The Harlem Renaissance: A Revolution in Black History

Most times a movement promotes a direct change in society. A revolution creates a volcanic chain reaction that leaves an indelible mark on the world.

The Harlem Renaissance was a revolution. This period took place during the 1920s through the 1930s and was originally termed the “New Negro Movement.” Pederson et al. (2001) states that the “New Negroes” sought to chisel out a unique, African American–centered culture for blacks and to improve race relations while maintaining a distinct cultural identity. Out of this era came some of the most prolific American literature and music to date.


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A Historic Era

The Harlem Renaissance spanned the era from the middle of World War I through the early 1930s. Scholars have suggested several starting dates for the movement, including the publication of Claude McKay’s poems “The Harlem Dancer” (1917) and “If We Must Die” (1919). The renaissance gained force as African American artists and writers from around the country entered and reacted to the thriving artistic community of Harlem.

The agenda for the renaissance was to define the era of freeness the New Negroes wanted to attain. No longer could the bounds of the American socialist society dictate the freedom of expression that black Americans longed for.

During this period, some of the most existential artists flourished, and the eccentricity built an indelible creative spirit of the likes of writers like Langston Hughes, Countee Cullen, and Zora Neale Hurston. These artists carved a place in American literature that left a permanent mark on black history. Editors like W. E. B. Du Bois and Charles Johnson supported the voice of young writers by sponsoring literary contests during this time.


Photo: Library of Congress

A Geographic Magnet for Culture

Harlem itself became the point of convergence and place of residence for many of the artists who influenced the movement. A few historic and monumental places that defined Harlem and the renaissance era are listed below. Have your students research these pillars of history and see how they contributed to the Harlem Renaissance experience.

Abyssinian Baptist Church

The Abyssinian Baptist Church is one of the oldest and largest Black Baptist congregations in the United States. The church building was completed in 1923 under the leadership of the Adam Clayton Powell Sr. In 1937 Powell retired and was succeeded by his son, Adam Clayton Powell Jr., who was elected to the US Congress in 1960. He was the first African American to be elected to Congress from New York.

Apollo Theater

When Black Americans were segregated from theaters and hotels, Harlem established landmarks of its own. The Apollo became one of those landmarks. It was the summit of the black show business circuit. From the 1920s to the 1960s, stars were not really stars until they had played the Apollo. Eventually, the changing economics of show business closed the historic theater. However, in 1989 the Apollo reopened after a multimillion-dollar renovation and is once again showcasing the biggest names in black show business.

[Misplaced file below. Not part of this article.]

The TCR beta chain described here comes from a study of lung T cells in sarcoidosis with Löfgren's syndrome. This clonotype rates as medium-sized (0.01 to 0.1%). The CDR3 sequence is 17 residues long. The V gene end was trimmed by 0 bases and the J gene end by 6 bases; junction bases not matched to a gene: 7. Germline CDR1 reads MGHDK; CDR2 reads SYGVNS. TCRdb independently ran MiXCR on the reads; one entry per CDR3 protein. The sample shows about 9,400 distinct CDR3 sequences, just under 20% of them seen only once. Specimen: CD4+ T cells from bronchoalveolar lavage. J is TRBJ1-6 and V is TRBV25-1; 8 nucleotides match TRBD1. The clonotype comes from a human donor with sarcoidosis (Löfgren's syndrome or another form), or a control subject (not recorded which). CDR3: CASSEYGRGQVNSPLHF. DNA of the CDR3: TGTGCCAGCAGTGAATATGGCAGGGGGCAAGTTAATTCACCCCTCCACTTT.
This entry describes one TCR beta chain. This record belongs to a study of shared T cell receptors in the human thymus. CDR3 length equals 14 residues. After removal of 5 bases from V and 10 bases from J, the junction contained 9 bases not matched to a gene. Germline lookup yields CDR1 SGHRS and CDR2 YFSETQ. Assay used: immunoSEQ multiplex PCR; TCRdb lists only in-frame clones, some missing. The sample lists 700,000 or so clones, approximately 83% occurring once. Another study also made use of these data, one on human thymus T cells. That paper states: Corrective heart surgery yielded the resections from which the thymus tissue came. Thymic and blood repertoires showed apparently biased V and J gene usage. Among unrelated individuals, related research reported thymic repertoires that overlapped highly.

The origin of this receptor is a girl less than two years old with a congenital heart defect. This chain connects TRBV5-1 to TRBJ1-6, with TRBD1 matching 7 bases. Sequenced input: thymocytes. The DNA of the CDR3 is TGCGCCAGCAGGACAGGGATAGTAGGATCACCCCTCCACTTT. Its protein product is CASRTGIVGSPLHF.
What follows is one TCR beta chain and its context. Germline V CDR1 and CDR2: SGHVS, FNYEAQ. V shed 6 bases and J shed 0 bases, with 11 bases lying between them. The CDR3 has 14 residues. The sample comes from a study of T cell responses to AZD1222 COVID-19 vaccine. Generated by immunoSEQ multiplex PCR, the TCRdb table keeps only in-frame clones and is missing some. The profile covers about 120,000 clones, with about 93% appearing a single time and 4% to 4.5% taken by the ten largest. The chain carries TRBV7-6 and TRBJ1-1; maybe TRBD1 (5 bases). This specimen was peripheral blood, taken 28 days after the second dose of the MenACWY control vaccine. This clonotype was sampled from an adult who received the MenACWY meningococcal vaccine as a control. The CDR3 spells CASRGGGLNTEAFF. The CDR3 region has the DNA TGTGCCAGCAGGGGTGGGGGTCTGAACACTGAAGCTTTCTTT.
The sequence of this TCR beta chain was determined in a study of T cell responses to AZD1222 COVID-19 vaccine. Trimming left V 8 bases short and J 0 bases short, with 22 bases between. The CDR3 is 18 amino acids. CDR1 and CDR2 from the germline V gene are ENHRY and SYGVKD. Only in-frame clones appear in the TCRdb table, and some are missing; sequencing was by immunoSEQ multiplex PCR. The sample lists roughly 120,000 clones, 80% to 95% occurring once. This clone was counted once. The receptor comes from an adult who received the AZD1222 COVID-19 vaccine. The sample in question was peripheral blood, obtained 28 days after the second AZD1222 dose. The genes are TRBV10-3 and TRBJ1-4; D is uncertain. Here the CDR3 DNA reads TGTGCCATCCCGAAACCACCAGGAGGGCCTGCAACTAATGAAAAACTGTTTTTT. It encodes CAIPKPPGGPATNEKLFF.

Sugar Hill

Sugar Hill is a handsome residential section in uptown Harlem. It is bordered on the west by Amsterdam Avenue, on the north by West 160th Street, on the east by Colonial Park, and on the South by 145th Street. An area of tall apartment buildings and private homes, it is populated largely by middle-class African Americans, sometimes referred to as the Black bourgeoisie. The only other comparable areas of central Harlem are Riverton and Lenox Terrace.

Schomburg Center for Research in Black Culture

The most complete research facility in the world for studies of black life and culture this branch of the New York Public Library system began as a private collection. Arthur A Schomburg was a Puerto Rican of African descent. A historian and book lover, Schomburg began to assemble rare material on the African diaspora early in the century. In 1926 the Carnegie Foundation purchased the collection and presented it to the library, which built a special branch for it in Harlem. The material furnished a spark for the Harlem Renaissance with the new perspectives it cast on the black experience inspiring writers and scholars.

The contributions of Black Americans to American history cannot be contained in a month. From a historical perspective, Black history must be chronicled daily as periods like the Harlem Renaissance continue to be relevant today. Black history is vast and the contributions of Black Americans are wide and ever present on the horizon of this great country. Teach your students that Black history is American history and can be commemorated in every classroom.

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Pederson, J. P., Estell, K., Hornsby, A., & Straub, D. G. (2001). Reference Library of Black America. Farmington Hills, MI: Gale Group.

Sheree Turner, Ph.D. is a Master Teacher Leader in an urban school district in Atlanta and a 27-year veteran educator specializing in English Language Arts (ELA) and Social Studies. Dr. Turner is also an adjunct professor with University of Phoenix in the School of Education graduate studies. She is certified in middle grades social studies, gifted-learner endorsed, and reading endorsed. Her area of interest is ensuring social studies does not become extinct in the twenty-first century classroom.

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